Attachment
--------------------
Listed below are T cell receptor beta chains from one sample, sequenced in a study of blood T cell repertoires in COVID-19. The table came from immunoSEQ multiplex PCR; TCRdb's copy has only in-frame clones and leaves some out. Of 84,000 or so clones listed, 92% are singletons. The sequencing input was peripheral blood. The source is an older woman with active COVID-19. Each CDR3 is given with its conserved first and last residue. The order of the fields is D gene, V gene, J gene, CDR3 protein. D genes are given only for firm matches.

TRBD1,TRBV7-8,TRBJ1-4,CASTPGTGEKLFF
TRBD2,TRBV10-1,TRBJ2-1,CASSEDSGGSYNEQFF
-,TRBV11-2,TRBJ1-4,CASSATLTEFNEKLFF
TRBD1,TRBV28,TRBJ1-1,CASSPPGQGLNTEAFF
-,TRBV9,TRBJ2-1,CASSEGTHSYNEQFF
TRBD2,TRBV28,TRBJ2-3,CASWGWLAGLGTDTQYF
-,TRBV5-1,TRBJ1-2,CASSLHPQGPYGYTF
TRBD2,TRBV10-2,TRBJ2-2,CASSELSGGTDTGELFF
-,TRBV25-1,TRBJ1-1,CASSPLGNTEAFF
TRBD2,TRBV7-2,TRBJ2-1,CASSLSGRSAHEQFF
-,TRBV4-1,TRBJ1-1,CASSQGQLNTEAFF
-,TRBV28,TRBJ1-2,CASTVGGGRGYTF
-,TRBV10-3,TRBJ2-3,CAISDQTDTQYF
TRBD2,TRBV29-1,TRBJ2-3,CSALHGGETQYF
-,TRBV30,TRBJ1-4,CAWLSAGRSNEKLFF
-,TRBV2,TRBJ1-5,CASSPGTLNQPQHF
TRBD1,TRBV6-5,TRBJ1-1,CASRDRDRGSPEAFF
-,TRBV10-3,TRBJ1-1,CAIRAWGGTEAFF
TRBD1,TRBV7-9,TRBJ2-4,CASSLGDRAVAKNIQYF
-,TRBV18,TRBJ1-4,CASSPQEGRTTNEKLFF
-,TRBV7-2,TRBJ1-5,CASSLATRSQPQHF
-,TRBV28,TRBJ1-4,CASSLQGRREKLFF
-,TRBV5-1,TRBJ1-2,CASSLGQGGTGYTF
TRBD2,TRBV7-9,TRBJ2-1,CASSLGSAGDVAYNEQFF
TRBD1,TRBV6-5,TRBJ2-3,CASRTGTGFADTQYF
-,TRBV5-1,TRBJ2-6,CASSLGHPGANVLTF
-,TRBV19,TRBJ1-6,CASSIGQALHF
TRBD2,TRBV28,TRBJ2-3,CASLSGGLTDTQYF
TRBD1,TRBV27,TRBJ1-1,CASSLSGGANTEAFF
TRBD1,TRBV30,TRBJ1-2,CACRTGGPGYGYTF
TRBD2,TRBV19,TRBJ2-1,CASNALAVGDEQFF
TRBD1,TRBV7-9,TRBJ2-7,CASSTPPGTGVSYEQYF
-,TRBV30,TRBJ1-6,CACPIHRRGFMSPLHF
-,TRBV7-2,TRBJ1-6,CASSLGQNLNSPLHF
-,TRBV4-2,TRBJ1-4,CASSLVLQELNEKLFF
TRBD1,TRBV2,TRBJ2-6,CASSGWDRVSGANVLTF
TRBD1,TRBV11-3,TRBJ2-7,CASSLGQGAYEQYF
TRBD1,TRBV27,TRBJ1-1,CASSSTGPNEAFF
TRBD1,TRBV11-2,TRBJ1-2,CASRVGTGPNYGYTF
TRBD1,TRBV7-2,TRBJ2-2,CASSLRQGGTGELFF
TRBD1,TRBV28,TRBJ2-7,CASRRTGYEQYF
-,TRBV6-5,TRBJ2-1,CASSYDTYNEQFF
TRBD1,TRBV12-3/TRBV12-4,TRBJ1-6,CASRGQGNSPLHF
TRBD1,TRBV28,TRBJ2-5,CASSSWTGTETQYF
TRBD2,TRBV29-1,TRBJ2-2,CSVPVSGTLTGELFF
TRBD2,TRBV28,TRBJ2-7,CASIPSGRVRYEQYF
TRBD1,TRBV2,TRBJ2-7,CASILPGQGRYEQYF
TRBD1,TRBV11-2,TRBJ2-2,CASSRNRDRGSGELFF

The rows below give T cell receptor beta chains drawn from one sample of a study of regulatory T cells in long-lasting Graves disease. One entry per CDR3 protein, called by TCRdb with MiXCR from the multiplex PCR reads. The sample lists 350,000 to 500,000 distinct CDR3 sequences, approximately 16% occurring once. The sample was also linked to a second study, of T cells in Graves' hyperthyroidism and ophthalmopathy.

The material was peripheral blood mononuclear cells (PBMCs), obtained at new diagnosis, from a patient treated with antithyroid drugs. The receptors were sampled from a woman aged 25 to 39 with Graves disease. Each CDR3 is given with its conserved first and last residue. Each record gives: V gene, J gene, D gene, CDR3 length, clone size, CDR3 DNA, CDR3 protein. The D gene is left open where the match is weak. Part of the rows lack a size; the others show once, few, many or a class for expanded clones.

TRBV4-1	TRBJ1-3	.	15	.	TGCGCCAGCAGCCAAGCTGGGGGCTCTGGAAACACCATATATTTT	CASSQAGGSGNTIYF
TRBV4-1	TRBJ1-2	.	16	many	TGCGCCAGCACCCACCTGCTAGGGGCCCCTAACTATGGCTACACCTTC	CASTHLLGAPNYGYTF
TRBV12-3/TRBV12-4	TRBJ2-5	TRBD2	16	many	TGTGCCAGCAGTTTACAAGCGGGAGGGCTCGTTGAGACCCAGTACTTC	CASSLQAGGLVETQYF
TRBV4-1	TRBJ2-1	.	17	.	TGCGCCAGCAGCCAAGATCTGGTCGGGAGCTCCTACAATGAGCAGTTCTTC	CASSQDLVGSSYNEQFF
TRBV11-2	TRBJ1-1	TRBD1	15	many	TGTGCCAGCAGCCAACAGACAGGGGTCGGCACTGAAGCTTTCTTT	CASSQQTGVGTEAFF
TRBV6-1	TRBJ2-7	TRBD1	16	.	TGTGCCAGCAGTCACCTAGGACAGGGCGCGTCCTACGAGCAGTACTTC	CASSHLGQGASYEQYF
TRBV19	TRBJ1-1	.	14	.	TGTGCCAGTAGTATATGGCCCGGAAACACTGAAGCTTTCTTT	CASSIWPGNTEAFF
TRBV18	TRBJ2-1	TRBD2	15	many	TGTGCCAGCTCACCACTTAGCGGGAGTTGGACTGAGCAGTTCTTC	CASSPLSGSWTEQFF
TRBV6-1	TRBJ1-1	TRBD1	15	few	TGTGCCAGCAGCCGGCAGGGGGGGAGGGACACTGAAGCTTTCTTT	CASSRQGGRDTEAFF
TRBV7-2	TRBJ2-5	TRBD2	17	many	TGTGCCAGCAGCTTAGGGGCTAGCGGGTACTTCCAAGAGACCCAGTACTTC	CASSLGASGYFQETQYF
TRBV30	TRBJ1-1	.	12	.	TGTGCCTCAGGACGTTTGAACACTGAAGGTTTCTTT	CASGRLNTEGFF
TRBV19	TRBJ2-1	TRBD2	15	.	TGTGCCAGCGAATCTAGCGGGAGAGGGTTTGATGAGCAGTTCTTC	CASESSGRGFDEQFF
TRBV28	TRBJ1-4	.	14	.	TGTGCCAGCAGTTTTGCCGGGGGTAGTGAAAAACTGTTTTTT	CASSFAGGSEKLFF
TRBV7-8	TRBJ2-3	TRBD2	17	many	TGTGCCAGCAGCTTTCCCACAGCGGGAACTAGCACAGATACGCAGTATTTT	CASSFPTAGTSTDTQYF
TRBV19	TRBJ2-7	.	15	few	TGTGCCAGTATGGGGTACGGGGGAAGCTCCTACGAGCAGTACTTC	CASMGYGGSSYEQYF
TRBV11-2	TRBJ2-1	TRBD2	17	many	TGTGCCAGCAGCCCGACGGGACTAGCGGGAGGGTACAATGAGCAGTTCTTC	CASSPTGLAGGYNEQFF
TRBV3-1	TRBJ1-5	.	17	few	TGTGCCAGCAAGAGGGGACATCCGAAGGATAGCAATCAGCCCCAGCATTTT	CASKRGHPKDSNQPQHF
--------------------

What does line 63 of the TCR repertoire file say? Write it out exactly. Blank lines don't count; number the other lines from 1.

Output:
TRBV19	TRBJ2-1	TRBD2	15	.	TGTGCCAGCGAATCTAGCGGGAGAGGGTTTGATGAGCAGTTCTTC	CASESSGRGFDEQFF